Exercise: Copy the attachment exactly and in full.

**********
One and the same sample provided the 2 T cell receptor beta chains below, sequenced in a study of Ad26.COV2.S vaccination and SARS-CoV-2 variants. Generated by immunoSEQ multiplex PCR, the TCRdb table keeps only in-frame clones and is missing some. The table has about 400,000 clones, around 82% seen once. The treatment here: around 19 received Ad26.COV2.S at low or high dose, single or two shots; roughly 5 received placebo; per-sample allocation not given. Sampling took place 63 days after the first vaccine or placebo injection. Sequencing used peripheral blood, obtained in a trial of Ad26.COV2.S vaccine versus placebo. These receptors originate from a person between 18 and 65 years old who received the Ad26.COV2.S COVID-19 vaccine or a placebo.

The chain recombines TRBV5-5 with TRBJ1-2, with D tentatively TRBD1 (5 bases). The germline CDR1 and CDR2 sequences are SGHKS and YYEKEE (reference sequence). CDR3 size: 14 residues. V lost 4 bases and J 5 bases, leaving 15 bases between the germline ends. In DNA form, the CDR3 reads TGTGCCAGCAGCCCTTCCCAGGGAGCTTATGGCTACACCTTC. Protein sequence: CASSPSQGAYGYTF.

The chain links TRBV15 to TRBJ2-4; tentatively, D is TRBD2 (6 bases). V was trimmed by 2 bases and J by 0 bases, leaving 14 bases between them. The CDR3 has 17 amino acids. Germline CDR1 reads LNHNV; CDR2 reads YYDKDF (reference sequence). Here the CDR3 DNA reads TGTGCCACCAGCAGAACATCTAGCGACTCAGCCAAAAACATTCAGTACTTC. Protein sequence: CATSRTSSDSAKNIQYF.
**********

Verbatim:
One and the same sample provided the 2 T cell receptor beta chains below, sequenced in a study of Ad26.COV2.S vaccination and SARS-CoV-2 variants. Generated by immunoSEQ multiplex PCR, the TCRdb table keeps only in-frame clones and is missing some. The table has about 400,000 clones, around 82% seen once. The treatment here: around 19 received Ad26.COV2.S at low or high dose, single or two shots; roughly 5 received placebo; per-sample allocation not given. Sampling took place 63 days after the first vaccine or placebo injection. Sequencing used peripheral blood, obtained in a trial of Ad26.COV2.S vaccine versus placebo. These receptors originate from a person between 18 and 65 years old who received the Ad26.COV2.S COVID-19 vaccine or a placebo.

The chain recombines TRBV5-5 with TRBJ1-2, with D tentatively TRBD1 (5 bases). The germline CDR1 and CDR2 sequences are SGHKS and YYEKEE (reference sequence). CDR3 size: 14 residues. V lost 4 bases and J 5 bases, leaving 15 bases between the germline ends. In DNA form, the CDR3 reads TGTGCCAGCAGCCCTTCCCAGGGAGCTTATGGCTACACCTTC. Protein sequence: CASSPSQGAYGYTF.

The chain links TRBV15 to TRBJ2-4; tentatively, D is TRBD2 (6 bases). V was trimmed by 2 bases and J by 0 bases, leaving 14 bases between them. The CDR3 has 17 amino acids. Germline CDR1 reads LNHNV; CDR2 reads YYDKDF (reference sequence). Here the CDR3 DNA reads TGTGCCACCAGCAGAACATCTAGCGACTCAGCCAAAAACATTCAGTACTTC. Protein sequence: CATSRTSSDSAKNIQYF.